It was striking but not at all surprising how little movement there was in the pound as the expected Labour landslide in the General Election transpired.

It was not surprising because financial markets have for a while been pricing in a Labour victory with a big majority.

Not only that, of course, but there is no sign at all that Labour’s victory is going to make a huge difference to the economy, for better or worse.

Sterling has traded during election day, overnight and today in a very tight range against the dollar and euro. And the UK’s FTSE-100 index of leading shares was little changed in morning trading, after the election outcome was confirmed.

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This is in stark contrast of course to the plunge in the pound back in the summer of 2016 when it became clear that the UK electorate had voted for Brexit. That drop indicated a clear awareness in financial markets of the major economic damage that would inevitably be triggered by leaving the European Union and single market.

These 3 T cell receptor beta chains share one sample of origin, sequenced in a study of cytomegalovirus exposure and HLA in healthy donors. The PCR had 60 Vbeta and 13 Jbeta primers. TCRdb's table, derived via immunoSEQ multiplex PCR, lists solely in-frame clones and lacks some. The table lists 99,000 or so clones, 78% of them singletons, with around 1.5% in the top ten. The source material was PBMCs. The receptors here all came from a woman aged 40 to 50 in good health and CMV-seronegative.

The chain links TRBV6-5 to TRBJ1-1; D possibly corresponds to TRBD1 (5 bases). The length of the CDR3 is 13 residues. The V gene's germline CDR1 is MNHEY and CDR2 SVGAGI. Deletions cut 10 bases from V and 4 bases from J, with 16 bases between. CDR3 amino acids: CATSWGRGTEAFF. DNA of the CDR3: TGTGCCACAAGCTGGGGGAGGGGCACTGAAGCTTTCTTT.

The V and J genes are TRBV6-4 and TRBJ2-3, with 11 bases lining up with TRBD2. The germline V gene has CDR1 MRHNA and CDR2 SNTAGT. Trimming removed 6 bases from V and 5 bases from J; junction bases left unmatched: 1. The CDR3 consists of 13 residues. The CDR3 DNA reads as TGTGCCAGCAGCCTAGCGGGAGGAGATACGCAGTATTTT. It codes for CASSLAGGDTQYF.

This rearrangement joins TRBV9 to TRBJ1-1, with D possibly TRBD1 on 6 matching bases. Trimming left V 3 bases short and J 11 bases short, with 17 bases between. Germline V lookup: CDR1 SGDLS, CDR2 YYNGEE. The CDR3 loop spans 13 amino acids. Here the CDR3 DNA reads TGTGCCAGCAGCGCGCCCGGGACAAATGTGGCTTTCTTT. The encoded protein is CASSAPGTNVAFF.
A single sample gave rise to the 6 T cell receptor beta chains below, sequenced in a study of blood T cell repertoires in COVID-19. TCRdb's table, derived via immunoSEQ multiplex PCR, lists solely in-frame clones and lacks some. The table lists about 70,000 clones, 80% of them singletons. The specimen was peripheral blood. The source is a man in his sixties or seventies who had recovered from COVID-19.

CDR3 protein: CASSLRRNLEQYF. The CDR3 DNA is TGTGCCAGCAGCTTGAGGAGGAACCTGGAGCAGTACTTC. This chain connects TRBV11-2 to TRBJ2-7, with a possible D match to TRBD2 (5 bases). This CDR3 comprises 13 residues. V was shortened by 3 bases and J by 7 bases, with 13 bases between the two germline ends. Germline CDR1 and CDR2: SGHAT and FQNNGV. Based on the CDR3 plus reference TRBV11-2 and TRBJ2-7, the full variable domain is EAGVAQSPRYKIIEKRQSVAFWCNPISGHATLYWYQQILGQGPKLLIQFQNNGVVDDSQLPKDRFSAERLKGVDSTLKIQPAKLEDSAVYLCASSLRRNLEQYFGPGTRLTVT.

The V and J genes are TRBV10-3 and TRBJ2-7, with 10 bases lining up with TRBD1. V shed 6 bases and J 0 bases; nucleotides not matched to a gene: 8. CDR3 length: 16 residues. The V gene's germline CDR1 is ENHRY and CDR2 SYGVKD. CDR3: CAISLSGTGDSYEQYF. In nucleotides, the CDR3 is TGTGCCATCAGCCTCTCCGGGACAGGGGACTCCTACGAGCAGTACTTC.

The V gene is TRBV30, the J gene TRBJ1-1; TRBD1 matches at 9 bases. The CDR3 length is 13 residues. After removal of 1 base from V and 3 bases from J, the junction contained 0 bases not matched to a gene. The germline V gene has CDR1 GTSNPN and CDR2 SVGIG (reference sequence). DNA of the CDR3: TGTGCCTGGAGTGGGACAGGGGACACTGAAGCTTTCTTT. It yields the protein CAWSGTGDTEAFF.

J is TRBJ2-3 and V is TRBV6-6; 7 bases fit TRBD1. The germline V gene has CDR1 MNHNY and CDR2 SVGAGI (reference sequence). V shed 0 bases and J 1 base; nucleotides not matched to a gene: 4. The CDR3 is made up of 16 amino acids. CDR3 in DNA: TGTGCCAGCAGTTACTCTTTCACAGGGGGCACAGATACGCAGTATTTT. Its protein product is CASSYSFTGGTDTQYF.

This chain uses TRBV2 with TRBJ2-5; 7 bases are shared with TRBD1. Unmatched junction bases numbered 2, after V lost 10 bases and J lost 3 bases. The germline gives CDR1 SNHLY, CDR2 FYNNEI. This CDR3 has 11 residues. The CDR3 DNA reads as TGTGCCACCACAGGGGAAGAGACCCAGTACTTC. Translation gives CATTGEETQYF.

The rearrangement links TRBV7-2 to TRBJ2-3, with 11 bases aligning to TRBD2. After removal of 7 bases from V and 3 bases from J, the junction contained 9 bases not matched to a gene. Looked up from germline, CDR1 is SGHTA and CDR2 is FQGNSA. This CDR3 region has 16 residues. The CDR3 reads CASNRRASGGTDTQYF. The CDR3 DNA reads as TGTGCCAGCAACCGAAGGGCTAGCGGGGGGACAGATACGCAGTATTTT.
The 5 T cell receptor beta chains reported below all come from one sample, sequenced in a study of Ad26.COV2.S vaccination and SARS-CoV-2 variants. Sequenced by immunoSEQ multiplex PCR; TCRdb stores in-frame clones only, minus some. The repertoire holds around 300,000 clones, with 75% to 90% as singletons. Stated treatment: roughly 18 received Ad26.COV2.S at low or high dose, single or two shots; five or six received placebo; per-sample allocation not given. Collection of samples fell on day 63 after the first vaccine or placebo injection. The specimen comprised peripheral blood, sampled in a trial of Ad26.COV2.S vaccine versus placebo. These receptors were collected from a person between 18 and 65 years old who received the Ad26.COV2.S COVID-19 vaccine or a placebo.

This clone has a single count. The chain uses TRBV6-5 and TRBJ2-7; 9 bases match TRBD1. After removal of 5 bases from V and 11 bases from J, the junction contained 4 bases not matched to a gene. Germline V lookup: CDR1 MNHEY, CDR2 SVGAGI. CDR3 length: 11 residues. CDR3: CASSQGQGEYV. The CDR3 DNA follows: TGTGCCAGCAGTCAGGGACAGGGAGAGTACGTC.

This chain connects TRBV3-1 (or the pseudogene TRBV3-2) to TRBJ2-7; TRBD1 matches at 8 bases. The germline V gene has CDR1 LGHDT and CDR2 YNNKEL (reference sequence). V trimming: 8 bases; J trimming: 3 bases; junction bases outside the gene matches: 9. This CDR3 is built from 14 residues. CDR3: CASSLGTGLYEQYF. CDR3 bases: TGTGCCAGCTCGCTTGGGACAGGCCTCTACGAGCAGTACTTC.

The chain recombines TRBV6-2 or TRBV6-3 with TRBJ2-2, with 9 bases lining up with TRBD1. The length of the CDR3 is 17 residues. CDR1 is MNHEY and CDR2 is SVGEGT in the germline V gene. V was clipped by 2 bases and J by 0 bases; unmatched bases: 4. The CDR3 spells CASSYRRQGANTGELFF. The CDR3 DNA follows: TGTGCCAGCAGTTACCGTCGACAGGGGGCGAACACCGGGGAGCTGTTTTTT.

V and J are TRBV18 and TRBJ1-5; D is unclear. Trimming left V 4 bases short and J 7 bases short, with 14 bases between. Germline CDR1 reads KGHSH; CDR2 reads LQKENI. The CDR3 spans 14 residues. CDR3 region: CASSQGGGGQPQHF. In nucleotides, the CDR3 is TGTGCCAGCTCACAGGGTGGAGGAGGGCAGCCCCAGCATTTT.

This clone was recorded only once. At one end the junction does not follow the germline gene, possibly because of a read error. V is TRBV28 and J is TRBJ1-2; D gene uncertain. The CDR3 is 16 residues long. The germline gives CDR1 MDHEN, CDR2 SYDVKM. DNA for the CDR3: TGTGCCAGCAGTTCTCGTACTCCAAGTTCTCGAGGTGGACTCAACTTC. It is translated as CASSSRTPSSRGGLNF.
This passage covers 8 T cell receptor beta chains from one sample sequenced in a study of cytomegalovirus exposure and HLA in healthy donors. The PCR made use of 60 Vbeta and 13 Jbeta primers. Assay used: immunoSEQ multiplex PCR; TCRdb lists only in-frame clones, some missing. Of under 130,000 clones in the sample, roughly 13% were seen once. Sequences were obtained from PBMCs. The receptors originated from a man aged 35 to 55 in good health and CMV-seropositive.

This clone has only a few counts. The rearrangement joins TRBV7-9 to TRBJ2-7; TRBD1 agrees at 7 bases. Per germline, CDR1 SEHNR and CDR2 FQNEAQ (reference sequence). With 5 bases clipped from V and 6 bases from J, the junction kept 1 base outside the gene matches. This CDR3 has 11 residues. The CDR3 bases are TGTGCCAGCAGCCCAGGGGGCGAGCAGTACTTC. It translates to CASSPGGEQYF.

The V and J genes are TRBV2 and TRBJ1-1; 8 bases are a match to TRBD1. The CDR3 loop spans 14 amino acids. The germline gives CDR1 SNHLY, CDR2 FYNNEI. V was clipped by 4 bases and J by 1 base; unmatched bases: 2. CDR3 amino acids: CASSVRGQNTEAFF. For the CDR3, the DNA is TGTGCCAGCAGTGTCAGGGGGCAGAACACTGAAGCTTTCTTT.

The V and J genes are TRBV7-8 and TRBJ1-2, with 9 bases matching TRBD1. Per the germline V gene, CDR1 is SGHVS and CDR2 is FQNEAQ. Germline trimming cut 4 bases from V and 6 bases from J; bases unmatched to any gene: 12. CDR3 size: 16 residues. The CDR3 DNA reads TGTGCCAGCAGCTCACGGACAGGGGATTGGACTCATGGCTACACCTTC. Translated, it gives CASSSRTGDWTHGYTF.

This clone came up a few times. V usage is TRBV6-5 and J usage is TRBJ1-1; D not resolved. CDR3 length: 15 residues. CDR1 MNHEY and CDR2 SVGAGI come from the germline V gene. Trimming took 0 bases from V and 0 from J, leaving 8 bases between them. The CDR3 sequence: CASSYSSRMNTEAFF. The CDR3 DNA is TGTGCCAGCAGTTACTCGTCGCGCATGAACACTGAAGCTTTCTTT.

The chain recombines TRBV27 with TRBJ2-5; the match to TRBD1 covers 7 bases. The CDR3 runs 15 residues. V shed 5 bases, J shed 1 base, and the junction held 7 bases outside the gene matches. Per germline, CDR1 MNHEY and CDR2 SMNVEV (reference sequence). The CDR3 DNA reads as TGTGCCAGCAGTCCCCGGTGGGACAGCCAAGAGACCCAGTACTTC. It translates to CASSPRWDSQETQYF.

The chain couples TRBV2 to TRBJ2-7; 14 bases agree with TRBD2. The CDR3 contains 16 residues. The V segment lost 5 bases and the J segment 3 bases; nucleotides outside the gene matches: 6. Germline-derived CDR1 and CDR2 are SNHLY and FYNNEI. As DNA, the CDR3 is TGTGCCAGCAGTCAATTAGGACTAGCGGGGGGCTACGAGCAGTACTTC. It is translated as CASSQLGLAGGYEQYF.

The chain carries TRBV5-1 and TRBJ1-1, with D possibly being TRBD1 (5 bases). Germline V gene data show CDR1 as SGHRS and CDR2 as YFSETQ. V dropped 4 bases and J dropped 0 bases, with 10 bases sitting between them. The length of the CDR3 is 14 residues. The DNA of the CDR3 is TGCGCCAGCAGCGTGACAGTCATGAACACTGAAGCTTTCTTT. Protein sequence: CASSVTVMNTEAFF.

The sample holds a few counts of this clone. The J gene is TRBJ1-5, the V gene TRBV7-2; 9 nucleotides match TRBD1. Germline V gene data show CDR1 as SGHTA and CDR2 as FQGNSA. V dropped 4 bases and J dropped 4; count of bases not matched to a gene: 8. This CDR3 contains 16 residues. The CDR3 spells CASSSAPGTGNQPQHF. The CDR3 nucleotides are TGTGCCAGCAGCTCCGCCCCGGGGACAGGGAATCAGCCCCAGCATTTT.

Financial markets are clearly not spooked by Labour’s resounding victory under Sir Keir Starmer’s leadership. Had Labour won under previous leader Jeremy Corbyn, there would likely have been significantly greater nervousness about what the future might hold. That said, even if such a scenario had transpired, it would have been highly unlikely to have prompted the scale of financial market reaction unleashed by the disastrous autumn 2022 “mini-Budget” from erstwhile Conservative prime minister Liz Truss and her chancellor, Kwasi Kwarteng.

On the other hand, the lack of any significant upward movement in the pound over the weeks since Mr Sunak called the election in late May, given it became clear quite quickly that Labour was poised to win, suggests financial markets do not expect Sir Keir's victory to boost the UK’s economic prospects significantly.

Labour has, of course, made it plain it will remain within the same fiscal framework as the current Tory one.

As the Institute for Fiscal Studies noted on June 4: “As we have seen, Labour has committed to the same debt rule as the Conservatives, and that rule makes no distinction between investment and day-to-day spending. It is also the rule that binds.”